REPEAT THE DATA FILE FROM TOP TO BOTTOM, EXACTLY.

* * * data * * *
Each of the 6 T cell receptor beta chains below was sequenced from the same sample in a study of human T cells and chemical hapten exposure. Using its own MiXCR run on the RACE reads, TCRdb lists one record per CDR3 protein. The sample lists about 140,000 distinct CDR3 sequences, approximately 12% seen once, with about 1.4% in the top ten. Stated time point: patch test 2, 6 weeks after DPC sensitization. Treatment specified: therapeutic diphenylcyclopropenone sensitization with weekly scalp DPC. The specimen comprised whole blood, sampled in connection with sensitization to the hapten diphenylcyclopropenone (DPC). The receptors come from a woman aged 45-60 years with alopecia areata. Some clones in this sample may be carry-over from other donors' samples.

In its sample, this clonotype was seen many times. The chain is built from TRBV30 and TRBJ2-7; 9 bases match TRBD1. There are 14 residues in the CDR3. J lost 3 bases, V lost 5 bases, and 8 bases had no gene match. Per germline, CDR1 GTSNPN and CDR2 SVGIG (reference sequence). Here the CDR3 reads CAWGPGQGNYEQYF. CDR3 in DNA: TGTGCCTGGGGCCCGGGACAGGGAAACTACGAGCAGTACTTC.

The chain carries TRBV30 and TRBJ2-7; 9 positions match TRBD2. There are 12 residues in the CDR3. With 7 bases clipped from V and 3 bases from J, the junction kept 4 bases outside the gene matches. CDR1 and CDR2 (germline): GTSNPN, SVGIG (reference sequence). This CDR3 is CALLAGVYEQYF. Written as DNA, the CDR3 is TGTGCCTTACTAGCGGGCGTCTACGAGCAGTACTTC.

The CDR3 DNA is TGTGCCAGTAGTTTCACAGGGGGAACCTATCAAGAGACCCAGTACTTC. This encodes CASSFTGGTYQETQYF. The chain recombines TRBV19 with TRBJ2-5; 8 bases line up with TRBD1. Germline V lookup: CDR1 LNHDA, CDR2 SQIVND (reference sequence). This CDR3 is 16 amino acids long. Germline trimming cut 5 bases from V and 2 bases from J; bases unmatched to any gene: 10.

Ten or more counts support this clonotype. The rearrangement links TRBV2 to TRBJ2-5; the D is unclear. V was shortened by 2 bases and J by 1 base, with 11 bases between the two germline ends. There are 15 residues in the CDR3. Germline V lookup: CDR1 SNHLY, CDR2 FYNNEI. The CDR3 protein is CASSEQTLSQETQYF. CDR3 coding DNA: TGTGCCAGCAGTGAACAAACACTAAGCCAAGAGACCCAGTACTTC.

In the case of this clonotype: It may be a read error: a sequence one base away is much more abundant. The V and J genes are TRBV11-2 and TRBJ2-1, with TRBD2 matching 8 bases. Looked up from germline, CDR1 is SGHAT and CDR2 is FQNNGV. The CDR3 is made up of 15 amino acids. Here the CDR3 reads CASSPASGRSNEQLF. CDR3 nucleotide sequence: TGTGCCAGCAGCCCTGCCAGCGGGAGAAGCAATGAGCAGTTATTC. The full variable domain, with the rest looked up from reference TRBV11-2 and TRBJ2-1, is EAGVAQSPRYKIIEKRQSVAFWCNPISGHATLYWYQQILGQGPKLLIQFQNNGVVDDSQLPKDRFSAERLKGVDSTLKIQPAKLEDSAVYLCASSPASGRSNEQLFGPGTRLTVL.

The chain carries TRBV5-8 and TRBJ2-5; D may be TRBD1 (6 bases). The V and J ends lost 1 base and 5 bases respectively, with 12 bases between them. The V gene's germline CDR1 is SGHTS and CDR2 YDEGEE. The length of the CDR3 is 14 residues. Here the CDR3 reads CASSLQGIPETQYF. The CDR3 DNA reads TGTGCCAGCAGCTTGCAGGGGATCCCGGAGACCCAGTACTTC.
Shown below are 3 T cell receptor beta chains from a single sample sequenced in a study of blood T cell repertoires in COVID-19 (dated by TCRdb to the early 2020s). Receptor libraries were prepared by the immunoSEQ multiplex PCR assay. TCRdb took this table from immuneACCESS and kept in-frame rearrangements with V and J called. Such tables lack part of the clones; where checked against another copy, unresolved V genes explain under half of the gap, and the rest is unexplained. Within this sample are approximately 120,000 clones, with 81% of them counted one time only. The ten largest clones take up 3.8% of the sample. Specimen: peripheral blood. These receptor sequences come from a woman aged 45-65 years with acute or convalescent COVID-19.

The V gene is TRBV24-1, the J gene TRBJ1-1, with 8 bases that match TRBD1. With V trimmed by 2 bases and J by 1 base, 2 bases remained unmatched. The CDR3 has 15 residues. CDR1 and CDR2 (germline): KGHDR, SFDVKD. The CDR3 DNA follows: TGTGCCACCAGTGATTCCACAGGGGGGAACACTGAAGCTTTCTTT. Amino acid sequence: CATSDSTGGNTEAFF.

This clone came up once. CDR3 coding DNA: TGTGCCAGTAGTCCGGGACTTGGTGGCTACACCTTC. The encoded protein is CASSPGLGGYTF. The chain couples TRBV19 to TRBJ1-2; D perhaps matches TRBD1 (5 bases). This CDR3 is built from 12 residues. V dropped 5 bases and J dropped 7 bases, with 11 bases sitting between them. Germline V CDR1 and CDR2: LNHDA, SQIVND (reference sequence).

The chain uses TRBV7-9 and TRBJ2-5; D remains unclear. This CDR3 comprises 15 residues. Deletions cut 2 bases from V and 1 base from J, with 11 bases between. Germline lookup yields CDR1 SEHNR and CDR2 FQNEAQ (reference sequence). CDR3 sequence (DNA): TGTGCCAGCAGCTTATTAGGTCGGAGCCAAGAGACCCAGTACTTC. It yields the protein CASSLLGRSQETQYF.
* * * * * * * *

Each of the 6 T cell receptor beta chains below was sequenced from the same sample in a study of human T cells and chemical hapten exposure. Using its own MiXCR run on the RACE reads, TCRdb lists one record per CDR3 protein. The sample lists about 140,000 distinct CDR3 sequences, approximately 12% seen once, with about 1.4% in the top ten. Stated time point: patch test 2, 6 weeks after DPC sensitization. Treatment specified: therapeutic diphenylcyclopropenone sensitization with weekly scalp DPC. The specimen comprised whole blood, sampled in connection with sensitization to the hapten diphenylcyclopropenone (DPC). The receptors come from a woman aged 45-60 years with alopecia areata. Some clones in this sample may be carry-over from other donors' samples.

In its sample, this clonotype was seen many times. The chain is built from TRBV30 and TRBJ2-7; 9 bases match TRBD1. There are 14 residues in the CDR3. J lost 3 bases, V lost 5 bases, and 8 bases had no gene match. Per germline, CDR1 GTSNPN and CDR2 SVGIG (reference sequence). Here the CDR3 reads CAWGPGQGNYEQYF. CDR3 in DNA: TGTGCCTGGGGCCCGGGACAGGGAAACTACGAGCAGTACTTC.

The chain carries TRBV30 and TRBJ2-7; 9 positions match TRBD2. There are 12 residues in the CDR3. With 7 bases clipped from V and 3 bases from J, the junction kept 4 bases outside the gene matches. CDR1 and CDR2 (germline): GTSNPN, SVGIG (reference sequence). This CDR3 is CALLAGVYEQYF. Written as DNA, the CDR3 is TGTGCCTTACTAGCGGGCGTCTACGAGCAGTACTTC.

The CDR3 DNA is TGTGCCAGTAGTTTCACAGGGGGAACCTATCAAGAGACCCAGTACTTC. This encodes CASSFTGGTYQETQYF. The chain recombines TRBV19 with TRBJ2-5; 8 bases line up with TRBD1. Germline V lookup: CDR1 LNHDA, CDR2 SQIVND (reference sequence). This CDR3 is 16 amino acids long. Germline trimming cut 5 bases from V and 2 bases from J; bases unmatched to any gene: 10.

Ten or more counts support this clonotype. The rearrangement links TRBV2 to TRBJ2-5; the D is unclear. V was shortened by 2 bases and J by 1 base, with 11 bases between the two germline ends. There are 15 residues in the CDR3. Germline V lookup: CDR1 SNHLY, CDR2 FYNNEI. The CDR3 protein is CASSEQTLSQETQYF. CDR3 coding DNA: TGTGCCAGCAGTGAACAAACACTAAGCCAAGAGACCCAGTACTTC.

In the case of this clonotype: It may be a read error: a sequence one base away is much more abundant. The V and J genes are TRBV11-2 and TRBJ2-1, with TRBD2 matching 8 bases. Looked up from germline, CDR1 is SGHAT and CDR2 is FQNNGV. The CDR3 is made up of 15 amino acids. Here the CDR3 reads CASSPASGRSNEQLF. CDR3 nucleotide sequence: TGTGCCAGCAGCCCTGCCAGCGGGAGAAGCAATGAGCAGTTATTC. The full variable domain, with the rest looked up from reference TRBV11-2 and TRBJ2-1, is EAGVAQSPRYKIIEKRQSVAFWCNPISGHATLYWYQQILGQGPKLLIQFQNNGVVDDSQLPKDRFSAERLKGVDSTLKIQPAKLEDSAVYLCASSPASGRSNEQLFGPGTRLTVL.

The chain carries TRBV5-8 and TRBJ2-5; D may be TRBD1 (6 bases). The V and J ends lost 1 base and 5 bases respectively, with 12 bases between them. The V gene's germline CDR1 is SGHTS and CDR2 YDEGEE. The length of the CDR3 is 14 residues. Here the CDR3 reads CASSLQGIPETQYF. The CDR3 DNA reads TGTGCCAGCAGCTTGCAGGGGATCCCGGAGACCCAGTACTTC.
Shown below are 3 T cell receptor beta chains from a single sample sequenced in a study of blood T cell repertoires in COVID-19 (dated by TCRdb to the early 2020s). Receptor libraries were prepared by the immunoSEQ multiplex PCR assay. TCRdb took this table from immuneACCESS and kept in-frame rearrangements with V and J called. Such tables lack part of the clones; where checked against another copy, unresolved V genes explain under half of the gap, and the rest is unexplained. Within this sample are approximately 120,000 clones, with 81% of them counted one time only. The ten largest clones take up 3.8% of the sample. Specimen: peripheral blood. These receptor sequences come from a woman aged 45-65 years with acute or convalescent COVID-19.

The V gene is TRBV24-1, the J gene TRBJ1-1, with 8 bases that match TRBD1. With V trimmed by 2 bases and J by 1 base, 2 bases remained unmatched. The CDR3 has 15 residues. CDR1 and CDR2 (germline): KGHDR, SFDVKD. The CDR3 DNA follows: TGTGCCACCAGTGATTCCACAGGGGGGAACACTGAAGCTTTCTTT. Amino acid sequence: CATSDSTGGNTEAFF.

This clone came up once. CDR3 coding DNA: TGTGCCAGTAGTCCGGGACTTGGTGGCTACACCTTC. The encoded protein is CASSPGLGGYTF. The chain couples TRBV19 to TRBJ1-2; D perhaps matches TRBD1 (5 bases). This CDR3 is built from 12 residues. V dropped 5 bases and J dropped 7 bases, with 11 bases sitting between them. Germline V CDR1 and CDR2: LNHDA, SQIVND (reference sequence).

The chain uses TRBV7-9 and TRBJ2-5; D remains unclear. This CDR3 comprises 15 residues. Deletions cut 2 bases from V and 1 base from J, with 11 bases between. Germline lookup yields CDR1 SEHNR and CDR2 FQNEAQ (reference sequence). CDR3 sequence (DNA): TGTGCCAGCAGCTTATTAGGTCGGAGCCAAGAGACCCAGTACTTC. It yields the protein CASSLLGRSQETQYF.